Sergeant Beef was having a quiet pint and a game of darts when Young Rogers bursts in, announcing that he’s come to give himself up as he has committed a murder. He then produces a bottle and swigs from it… and collapses to the floor dead.
With blood on his hands, it seems clear Young Rogers was telling the truth – but there’s a slight problem. Several people who crossed paths with the reprobate have disappeared without a trace but disappeared doesn’t mean dead. But without a corpse, no idea who was actually murdered, and Scotland Yard traipsing all over the case, it’ll take the deductive know-how of Sergeant Beef to get to the truth.
I enjoyed Case For Three Detectives a lot – maybe not quite as much as some, but it’s still a great read, and I’ve finally come back to Leo Bruce’s Beef series. Bruce writes with a light touch with an eye on doing something a little different with the structure of the detective novel while still staying true to the traditions.
Beef is a great lead character, a grass roots policeman who, while impressed by Inspector Stute of the Yard, has his own little methods and deductions leading, unsurprisingly, to the truth. Bruce writes brightly, with our narrator not necessarily convinced of Beef’s abilities. This is only Beef’s second case after Case For Three Detectives, and given that Inspector Stute seems for a while to be a much better prospect, there’s a question as to whether Beef was lucky last time out. Needless to say, this is indeed Beef’s show but Bruce does a good job of not making Stute an idiot, just an competent investigator who doesn’t quite look at things in the way necessary to solve the case, a case with both a simple and a complex solution.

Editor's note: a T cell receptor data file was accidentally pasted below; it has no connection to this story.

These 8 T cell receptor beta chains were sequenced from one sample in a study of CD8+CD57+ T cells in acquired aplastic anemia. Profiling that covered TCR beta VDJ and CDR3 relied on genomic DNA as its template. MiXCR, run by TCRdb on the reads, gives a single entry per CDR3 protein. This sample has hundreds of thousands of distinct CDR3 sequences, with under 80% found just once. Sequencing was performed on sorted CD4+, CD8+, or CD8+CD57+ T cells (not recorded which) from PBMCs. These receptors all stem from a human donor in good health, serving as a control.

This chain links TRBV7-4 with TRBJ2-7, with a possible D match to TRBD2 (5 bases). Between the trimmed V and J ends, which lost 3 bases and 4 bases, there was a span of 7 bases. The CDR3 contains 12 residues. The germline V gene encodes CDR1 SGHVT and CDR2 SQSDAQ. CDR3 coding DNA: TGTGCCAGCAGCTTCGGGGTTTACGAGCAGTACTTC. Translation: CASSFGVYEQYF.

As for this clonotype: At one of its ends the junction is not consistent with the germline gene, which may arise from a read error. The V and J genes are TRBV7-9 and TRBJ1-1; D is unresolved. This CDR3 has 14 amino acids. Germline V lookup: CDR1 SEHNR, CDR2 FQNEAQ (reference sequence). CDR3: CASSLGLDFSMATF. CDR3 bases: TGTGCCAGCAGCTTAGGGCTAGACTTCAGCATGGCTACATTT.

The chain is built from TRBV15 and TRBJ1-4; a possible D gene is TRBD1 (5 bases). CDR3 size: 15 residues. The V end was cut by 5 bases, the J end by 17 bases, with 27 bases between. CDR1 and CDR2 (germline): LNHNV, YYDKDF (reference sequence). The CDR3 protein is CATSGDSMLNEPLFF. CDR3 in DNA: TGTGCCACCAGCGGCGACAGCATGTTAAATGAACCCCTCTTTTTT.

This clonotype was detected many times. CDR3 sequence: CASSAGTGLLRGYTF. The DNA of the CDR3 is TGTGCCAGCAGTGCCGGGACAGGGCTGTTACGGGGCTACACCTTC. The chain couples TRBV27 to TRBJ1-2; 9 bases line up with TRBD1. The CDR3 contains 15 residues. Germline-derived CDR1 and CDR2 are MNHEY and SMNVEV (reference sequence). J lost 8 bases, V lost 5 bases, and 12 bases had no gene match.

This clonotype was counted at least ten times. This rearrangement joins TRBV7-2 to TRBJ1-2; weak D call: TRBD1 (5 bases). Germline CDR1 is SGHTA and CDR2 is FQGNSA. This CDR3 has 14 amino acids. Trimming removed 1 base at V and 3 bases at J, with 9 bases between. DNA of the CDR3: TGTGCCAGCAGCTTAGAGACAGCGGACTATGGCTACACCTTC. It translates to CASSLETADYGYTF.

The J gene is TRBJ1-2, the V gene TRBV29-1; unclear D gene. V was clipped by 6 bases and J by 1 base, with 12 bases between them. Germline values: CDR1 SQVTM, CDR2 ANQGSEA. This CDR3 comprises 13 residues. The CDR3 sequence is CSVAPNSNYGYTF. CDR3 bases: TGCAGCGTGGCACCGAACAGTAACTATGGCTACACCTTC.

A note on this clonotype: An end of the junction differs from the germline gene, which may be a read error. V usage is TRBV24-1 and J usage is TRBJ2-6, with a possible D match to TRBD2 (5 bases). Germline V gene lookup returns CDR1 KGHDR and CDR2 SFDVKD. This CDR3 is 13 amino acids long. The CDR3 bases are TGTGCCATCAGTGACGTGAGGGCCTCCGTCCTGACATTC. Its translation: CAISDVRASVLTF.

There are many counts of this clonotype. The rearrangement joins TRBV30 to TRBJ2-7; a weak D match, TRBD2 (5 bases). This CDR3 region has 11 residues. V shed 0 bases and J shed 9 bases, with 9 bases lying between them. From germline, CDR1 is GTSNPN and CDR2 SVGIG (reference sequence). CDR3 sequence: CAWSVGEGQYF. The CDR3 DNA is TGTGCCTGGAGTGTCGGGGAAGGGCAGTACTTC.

It’s all rather delightful, really. I think the seasoned armchair sleuth will guess part of what is going on, but the proper solution, with all the bits and bobs? Maybe not.
This is definitely worth your time, it’s one of the more entertaining Golden Age mysteries that I’ve read for a while, clever, funny and never dull. There’s a pricey ebook version out there, but you can pick up second hand copies quite cheaply. UPDATE: Or not, apparently. I got a cheap copy but must have been lucky… Sorry for getting your hopes up.
Just The Facts, Ma’am: WHAT – Comic/Humorous Novel